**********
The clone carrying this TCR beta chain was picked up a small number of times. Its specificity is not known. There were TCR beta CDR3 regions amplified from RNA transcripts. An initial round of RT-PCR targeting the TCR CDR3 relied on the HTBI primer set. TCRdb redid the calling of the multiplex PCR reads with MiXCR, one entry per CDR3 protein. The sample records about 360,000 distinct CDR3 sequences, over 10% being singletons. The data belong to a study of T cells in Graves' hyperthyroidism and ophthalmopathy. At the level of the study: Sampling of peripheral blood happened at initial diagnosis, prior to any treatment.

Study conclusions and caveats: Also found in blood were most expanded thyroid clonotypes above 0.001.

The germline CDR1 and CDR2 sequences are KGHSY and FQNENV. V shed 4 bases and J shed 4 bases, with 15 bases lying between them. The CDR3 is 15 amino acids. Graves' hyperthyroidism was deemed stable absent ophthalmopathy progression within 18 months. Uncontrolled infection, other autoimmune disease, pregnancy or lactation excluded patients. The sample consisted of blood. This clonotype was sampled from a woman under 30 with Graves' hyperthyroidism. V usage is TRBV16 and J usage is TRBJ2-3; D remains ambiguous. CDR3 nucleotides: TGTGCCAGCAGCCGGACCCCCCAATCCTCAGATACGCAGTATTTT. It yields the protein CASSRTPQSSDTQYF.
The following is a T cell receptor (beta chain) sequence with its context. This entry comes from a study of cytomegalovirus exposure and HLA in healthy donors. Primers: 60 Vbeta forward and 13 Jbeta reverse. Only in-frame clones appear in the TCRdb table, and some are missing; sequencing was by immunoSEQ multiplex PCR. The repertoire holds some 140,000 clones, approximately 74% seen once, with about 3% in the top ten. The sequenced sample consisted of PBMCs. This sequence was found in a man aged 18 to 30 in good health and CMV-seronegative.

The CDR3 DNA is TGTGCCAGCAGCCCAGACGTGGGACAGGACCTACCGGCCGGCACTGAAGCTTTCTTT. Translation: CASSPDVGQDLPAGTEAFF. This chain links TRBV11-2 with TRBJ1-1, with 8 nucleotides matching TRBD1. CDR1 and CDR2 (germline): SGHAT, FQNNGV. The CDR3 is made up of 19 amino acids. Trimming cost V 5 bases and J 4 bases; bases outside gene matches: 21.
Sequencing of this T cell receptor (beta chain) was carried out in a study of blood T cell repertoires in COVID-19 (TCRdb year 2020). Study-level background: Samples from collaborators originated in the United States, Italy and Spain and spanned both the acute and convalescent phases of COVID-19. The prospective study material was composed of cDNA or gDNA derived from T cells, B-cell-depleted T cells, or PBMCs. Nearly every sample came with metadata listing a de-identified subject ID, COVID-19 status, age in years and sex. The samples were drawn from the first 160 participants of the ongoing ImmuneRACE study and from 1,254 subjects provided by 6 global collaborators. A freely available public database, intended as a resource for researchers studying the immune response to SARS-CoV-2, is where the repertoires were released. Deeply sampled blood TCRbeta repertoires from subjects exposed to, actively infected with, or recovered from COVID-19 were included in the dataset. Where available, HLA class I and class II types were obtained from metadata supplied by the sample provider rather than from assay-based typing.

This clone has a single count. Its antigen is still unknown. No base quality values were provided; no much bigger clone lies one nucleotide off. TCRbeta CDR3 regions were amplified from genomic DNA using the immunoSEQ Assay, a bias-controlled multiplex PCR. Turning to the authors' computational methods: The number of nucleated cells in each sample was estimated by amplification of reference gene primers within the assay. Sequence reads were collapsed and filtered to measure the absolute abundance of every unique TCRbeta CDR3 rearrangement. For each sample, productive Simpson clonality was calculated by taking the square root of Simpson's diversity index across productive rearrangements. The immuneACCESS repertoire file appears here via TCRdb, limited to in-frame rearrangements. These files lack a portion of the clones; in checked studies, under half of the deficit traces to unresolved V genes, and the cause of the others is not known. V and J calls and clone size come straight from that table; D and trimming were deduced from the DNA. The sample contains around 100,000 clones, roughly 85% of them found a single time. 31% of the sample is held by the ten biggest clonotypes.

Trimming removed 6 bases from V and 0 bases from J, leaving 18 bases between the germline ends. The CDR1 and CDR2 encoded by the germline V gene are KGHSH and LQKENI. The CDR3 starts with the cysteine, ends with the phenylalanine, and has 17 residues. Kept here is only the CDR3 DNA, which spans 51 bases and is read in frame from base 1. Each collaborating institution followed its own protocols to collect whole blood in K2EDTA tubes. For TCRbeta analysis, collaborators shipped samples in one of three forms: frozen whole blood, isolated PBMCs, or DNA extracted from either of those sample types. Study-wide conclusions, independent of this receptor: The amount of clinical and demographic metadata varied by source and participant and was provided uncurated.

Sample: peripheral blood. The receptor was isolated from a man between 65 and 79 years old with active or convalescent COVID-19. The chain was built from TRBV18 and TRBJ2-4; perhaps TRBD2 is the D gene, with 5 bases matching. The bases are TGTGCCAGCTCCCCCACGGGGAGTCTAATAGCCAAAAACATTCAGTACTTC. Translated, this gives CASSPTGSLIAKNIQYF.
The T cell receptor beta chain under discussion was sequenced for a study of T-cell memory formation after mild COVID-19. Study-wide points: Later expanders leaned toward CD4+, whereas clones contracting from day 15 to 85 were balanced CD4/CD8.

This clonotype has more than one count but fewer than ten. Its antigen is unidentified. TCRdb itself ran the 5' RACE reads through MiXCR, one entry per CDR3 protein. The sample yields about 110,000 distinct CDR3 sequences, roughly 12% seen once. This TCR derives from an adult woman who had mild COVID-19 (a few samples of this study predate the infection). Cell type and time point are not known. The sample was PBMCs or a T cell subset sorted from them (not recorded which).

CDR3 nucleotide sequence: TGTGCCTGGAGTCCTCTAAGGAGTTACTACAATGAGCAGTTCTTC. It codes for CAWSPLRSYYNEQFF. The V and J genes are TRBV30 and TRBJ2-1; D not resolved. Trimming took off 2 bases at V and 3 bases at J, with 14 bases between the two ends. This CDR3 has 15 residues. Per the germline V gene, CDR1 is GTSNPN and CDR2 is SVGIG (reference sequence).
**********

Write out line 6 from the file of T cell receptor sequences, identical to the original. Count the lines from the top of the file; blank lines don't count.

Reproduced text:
Sequencing of this T cell receptor (beta chain) was carried out in a study of blood T cell repertoires in COVID-19 (TCRdb year 2020). Study-level background: Samples from collaborators originated in the United States, Italy and Spain and spanned both the acute and convalescent phases of COVID-19. The prospective study material was composed of cDNA or gDNA derived from T cells, B-cell-depleted T cells, or PBMCs. Nearly every sample came with metadata listing a de-identified subject ID, COVID-19 status, age in years and sex. The samples were drawn from the first 160 participants of the ongoing ImmuneRACE study and from 1,254 subjects provided by 6 global collaborators. A freely available public database, intended as a resource for researchers studying the immune response to SARS-CoV-2, is where the repertoires were released. Deeply sampled blood TCRbeta repertoires from subjects exposed to, actively infected with, or recovered from COVID-19 were included in the dataset. Where available, HLA class I and class II types were obtained from metadata supplied by the sample provider rather than from assay-based typing.